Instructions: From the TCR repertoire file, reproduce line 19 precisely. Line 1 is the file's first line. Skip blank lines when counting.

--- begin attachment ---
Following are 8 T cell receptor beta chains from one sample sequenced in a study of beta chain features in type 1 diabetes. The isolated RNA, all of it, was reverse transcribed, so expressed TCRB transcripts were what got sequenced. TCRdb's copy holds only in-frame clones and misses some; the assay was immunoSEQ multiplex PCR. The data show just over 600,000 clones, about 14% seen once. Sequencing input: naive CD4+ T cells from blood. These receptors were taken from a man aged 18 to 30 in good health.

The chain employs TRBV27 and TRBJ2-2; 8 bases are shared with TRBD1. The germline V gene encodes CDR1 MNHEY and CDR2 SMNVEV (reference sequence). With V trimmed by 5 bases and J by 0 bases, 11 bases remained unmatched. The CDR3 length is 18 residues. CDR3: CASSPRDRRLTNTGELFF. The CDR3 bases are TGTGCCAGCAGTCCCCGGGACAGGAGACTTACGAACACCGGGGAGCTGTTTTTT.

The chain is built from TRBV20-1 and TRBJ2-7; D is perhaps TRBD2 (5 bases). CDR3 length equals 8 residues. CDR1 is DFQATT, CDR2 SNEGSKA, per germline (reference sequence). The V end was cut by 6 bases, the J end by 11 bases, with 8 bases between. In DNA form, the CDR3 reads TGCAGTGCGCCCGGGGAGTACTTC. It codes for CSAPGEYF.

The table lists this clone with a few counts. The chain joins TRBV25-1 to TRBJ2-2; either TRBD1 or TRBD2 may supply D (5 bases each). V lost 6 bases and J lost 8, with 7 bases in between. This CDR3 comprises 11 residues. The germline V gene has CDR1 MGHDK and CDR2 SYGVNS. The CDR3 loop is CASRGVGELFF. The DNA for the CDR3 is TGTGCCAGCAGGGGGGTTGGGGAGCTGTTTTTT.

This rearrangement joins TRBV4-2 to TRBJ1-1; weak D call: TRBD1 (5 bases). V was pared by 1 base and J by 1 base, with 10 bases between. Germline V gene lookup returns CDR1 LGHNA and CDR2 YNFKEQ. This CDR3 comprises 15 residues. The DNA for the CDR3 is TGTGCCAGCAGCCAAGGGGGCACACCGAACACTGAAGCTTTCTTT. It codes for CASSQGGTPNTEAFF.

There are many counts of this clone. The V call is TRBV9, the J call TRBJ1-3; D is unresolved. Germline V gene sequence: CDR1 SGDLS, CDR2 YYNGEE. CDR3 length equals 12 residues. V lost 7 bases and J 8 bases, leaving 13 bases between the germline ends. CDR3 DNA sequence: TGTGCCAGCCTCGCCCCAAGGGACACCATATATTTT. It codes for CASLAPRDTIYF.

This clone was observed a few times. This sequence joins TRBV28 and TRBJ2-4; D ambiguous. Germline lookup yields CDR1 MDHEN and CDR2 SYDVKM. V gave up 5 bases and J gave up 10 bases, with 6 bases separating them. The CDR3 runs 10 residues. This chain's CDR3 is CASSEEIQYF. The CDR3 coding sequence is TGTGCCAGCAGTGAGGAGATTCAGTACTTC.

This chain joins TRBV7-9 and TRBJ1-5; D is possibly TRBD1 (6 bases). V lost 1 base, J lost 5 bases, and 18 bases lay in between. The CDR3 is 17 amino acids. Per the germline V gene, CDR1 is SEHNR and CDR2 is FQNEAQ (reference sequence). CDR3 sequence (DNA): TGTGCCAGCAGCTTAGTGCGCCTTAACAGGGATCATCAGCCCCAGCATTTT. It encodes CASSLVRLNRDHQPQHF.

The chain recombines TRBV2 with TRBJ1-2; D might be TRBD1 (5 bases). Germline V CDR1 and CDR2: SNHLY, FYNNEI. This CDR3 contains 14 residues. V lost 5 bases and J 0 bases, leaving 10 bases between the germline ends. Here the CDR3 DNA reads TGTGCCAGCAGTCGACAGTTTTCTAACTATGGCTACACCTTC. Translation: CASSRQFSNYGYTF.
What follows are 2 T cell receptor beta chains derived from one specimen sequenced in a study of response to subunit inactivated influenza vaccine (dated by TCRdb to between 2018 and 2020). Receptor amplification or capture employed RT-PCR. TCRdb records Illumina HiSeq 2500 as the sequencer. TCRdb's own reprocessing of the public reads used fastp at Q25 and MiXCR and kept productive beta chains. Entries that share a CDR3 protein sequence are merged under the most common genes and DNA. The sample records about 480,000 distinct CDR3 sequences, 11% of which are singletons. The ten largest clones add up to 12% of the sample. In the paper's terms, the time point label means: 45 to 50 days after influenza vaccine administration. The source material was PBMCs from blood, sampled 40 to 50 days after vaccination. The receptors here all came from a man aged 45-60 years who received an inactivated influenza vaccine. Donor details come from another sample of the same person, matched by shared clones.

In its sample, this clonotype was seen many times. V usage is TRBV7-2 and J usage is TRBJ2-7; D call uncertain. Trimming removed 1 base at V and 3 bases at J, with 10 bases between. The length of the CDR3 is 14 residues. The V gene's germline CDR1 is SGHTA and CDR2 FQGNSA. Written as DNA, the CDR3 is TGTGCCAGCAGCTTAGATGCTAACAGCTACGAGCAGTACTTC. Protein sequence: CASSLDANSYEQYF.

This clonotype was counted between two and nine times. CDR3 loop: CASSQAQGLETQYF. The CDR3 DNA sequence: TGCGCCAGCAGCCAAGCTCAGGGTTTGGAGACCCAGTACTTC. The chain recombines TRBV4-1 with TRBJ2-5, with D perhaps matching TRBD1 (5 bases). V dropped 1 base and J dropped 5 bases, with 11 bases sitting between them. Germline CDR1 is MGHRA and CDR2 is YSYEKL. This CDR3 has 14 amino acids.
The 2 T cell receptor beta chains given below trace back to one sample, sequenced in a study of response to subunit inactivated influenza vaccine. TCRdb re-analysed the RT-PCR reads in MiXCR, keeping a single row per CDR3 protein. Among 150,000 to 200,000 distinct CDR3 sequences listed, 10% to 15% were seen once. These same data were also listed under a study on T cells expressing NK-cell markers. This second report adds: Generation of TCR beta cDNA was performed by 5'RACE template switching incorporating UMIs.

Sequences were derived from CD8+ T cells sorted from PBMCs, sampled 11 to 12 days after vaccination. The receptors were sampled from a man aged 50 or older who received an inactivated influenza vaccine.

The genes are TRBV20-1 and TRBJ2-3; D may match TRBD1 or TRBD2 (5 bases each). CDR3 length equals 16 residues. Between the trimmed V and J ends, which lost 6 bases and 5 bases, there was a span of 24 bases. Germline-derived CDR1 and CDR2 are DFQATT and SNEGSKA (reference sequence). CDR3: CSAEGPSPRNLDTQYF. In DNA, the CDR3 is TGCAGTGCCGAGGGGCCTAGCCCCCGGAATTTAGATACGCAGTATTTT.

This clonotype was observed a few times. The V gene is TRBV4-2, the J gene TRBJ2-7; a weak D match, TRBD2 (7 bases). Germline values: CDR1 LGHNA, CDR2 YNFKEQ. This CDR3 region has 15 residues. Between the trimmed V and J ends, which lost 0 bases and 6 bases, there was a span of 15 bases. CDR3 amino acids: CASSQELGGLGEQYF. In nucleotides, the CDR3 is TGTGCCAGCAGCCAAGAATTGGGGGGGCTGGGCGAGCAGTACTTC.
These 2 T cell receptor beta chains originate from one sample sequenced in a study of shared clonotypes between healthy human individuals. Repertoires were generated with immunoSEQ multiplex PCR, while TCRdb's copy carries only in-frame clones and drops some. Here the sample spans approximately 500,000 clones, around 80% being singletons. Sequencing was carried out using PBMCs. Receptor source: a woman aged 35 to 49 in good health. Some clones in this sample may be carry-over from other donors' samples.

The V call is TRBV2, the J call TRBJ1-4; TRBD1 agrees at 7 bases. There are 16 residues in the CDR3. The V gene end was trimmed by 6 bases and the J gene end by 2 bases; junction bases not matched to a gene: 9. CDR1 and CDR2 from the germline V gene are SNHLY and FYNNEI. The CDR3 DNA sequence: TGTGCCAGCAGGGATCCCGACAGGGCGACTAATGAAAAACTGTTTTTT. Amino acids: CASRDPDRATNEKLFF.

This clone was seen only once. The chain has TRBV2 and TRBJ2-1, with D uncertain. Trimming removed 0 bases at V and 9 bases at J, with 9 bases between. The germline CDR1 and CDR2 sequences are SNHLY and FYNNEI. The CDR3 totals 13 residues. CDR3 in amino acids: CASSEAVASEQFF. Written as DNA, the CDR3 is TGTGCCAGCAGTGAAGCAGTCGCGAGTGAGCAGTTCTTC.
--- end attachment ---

This clone was seen only once. The chain has TRBV2 and TRBJ2-1, with D uncertain. Trimming removed 0 bases at V and 9 bases at J, with 9 bases between. The germline CDR1 and CDR2 sequences are SNHLY and FYNNEI. The CDR3 totals 13 residues. CDR3 in amino acids: CASSEAVASEQFF. Written as DNA, the CDR3 is TGTGCCAGCAGTGAAGCAGTCGCGAGTGAGCAGTTCTTC.